The Triumph of Christianity: How a Forbidden Religion Swept the World

Bart D. Ehrman (How Jesus Became God) has made a cottage industry of writing relatively brief, accessible books about early Christian history. In The Triumph of Christianity, he examines the religion's remarkable success in converting the better part of the Roman world in only a few centuries.

One reason for this was Christianity's exclusivity. Pagan religions did not demand that worshippers of certain gods turn away from others. Ehrman does point to pagan practitioners of henotheism, which lets worshippers focus on a single god without denying the existence of other deities. He suggests that henotheism may have prepared the ground for some Christian converts to recognize one all-powerful God, including, possibly, Emperor Constantine. More importantly, when pagans converted to Christianity, they renounced all other gods. A convert necessarily became an apostate to all of paganism, so that more Christians meant fewer pagans.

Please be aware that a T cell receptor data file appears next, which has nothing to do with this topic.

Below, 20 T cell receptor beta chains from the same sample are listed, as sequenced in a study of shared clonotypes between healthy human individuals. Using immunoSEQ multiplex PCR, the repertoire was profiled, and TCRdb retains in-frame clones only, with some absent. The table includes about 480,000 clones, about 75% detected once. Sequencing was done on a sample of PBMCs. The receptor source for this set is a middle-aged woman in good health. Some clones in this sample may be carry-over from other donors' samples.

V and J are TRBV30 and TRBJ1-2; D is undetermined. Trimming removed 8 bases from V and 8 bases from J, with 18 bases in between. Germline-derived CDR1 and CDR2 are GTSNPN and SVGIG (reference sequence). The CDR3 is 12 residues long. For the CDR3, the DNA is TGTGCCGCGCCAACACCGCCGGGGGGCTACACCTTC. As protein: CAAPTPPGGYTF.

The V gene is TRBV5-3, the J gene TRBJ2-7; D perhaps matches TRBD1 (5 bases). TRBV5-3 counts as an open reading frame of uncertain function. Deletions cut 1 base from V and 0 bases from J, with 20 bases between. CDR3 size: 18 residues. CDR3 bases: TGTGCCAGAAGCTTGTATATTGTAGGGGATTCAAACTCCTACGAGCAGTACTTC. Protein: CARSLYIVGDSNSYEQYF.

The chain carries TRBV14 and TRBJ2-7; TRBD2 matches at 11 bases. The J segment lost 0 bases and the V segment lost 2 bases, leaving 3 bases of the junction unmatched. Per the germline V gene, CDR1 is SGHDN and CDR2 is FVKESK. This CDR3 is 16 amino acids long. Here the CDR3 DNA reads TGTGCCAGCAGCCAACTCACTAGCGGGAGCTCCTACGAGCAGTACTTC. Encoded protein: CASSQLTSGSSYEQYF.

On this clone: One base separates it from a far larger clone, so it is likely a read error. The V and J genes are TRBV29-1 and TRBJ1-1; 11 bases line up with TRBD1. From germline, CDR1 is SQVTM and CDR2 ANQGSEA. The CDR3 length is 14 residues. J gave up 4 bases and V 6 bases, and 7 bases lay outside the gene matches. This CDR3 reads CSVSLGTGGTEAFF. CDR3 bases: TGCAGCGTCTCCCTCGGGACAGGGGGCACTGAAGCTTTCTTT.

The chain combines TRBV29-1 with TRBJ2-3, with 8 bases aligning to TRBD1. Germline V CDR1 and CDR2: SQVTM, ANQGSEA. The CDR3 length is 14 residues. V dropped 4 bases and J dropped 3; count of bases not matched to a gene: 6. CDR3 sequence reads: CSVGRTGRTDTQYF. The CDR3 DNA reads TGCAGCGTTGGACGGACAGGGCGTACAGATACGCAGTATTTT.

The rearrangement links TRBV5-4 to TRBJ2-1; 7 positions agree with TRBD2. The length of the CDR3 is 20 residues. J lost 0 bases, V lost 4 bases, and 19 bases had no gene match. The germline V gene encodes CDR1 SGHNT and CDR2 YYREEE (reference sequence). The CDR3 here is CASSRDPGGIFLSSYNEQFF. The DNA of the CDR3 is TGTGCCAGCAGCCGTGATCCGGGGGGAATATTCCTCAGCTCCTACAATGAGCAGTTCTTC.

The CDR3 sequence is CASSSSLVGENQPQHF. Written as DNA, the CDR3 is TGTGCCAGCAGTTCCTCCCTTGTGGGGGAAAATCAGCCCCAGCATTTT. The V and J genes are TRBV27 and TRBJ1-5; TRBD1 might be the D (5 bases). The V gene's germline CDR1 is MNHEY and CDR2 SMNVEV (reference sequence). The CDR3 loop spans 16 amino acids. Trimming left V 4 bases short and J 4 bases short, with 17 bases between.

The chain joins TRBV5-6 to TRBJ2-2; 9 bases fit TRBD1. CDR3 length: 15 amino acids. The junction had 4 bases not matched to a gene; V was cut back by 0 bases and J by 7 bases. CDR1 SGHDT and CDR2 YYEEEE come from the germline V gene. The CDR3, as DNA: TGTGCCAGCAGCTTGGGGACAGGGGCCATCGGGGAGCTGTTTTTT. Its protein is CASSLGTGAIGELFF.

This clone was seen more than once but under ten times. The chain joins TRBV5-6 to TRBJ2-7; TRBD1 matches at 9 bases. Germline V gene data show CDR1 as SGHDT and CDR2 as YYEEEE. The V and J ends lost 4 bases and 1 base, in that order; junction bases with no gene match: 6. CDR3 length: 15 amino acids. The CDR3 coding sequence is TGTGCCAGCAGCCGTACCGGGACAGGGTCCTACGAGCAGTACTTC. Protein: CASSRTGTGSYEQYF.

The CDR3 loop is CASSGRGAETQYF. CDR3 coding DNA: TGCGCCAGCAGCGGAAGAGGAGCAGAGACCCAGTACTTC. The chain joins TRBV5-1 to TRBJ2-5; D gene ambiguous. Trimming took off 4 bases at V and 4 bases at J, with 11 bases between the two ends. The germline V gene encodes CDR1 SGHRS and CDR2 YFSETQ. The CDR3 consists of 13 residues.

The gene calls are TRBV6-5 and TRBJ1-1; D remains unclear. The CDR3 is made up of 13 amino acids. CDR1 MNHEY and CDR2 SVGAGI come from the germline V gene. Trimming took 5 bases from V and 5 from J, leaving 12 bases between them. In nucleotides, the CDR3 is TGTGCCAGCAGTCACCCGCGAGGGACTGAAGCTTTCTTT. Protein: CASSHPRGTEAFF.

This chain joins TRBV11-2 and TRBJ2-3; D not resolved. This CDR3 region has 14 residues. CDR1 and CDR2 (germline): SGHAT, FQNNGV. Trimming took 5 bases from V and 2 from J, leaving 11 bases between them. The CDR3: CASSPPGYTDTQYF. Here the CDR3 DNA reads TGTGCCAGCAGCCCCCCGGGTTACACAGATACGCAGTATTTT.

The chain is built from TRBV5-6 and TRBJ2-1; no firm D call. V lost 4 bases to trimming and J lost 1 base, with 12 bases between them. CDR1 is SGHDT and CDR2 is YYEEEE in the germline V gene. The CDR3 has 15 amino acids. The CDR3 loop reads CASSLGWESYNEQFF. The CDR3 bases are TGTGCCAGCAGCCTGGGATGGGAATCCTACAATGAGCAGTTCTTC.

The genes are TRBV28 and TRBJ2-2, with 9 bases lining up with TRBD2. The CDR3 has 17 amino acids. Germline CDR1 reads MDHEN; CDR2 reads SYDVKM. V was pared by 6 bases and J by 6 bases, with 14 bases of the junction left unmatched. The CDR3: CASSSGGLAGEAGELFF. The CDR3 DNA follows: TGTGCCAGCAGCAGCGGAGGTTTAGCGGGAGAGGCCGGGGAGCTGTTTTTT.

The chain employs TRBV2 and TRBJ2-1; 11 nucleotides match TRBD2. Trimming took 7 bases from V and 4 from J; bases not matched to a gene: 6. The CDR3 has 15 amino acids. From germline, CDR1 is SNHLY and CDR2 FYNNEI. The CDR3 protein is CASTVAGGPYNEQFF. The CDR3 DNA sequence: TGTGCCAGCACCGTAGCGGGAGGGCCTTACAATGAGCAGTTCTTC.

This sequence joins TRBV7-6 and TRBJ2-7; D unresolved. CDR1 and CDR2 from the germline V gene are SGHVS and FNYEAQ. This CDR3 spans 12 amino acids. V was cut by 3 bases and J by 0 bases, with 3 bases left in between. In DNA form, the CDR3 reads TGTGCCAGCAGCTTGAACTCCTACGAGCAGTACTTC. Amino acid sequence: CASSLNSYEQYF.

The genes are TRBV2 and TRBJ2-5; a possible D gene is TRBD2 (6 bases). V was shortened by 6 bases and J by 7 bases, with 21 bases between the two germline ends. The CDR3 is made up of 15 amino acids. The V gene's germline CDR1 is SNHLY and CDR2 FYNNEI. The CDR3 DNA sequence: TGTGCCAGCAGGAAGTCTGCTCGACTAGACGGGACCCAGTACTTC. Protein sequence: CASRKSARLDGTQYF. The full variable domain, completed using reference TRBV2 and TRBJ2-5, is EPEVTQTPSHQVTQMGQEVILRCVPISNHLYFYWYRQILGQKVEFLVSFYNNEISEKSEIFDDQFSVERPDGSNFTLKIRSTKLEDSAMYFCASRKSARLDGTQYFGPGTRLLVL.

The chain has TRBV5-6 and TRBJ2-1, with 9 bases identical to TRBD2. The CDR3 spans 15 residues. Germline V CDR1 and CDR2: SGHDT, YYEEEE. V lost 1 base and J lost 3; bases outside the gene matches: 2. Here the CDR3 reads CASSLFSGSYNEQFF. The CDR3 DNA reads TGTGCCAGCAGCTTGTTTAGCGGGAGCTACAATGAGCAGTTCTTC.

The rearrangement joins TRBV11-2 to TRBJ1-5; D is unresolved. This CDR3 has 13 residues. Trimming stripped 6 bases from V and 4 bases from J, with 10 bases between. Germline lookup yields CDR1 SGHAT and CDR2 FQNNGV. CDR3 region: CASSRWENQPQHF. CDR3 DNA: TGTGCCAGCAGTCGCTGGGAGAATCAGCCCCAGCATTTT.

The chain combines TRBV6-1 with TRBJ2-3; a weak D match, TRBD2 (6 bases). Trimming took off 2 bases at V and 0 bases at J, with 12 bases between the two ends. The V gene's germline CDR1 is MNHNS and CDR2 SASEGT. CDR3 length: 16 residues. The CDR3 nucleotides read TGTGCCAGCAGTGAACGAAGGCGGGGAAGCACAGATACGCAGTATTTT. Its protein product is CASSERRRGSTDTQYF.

Ehrman also writes at length about Christianity as a missionary religion. While pagans had a precedent for monotheism in their Jewish neighbors, "we don't know of any missionary religions in the pagan world." The evangelizing mission of the Christian church was thus "unparalleled and unprecedented."

These are only a few of the explanations for Christianity's success that Ehrman examines. His account is measured and grounded, but nevertheless an astounding tale of a persecuted religion that swept the ancient world with shocking rapidity. Readers are left to judge the benefits and drawbacks of Christianity's triumph for themselves. --Hank Stephenson, bookseller, Flyleaf Books, Chapel Hill, N.C.

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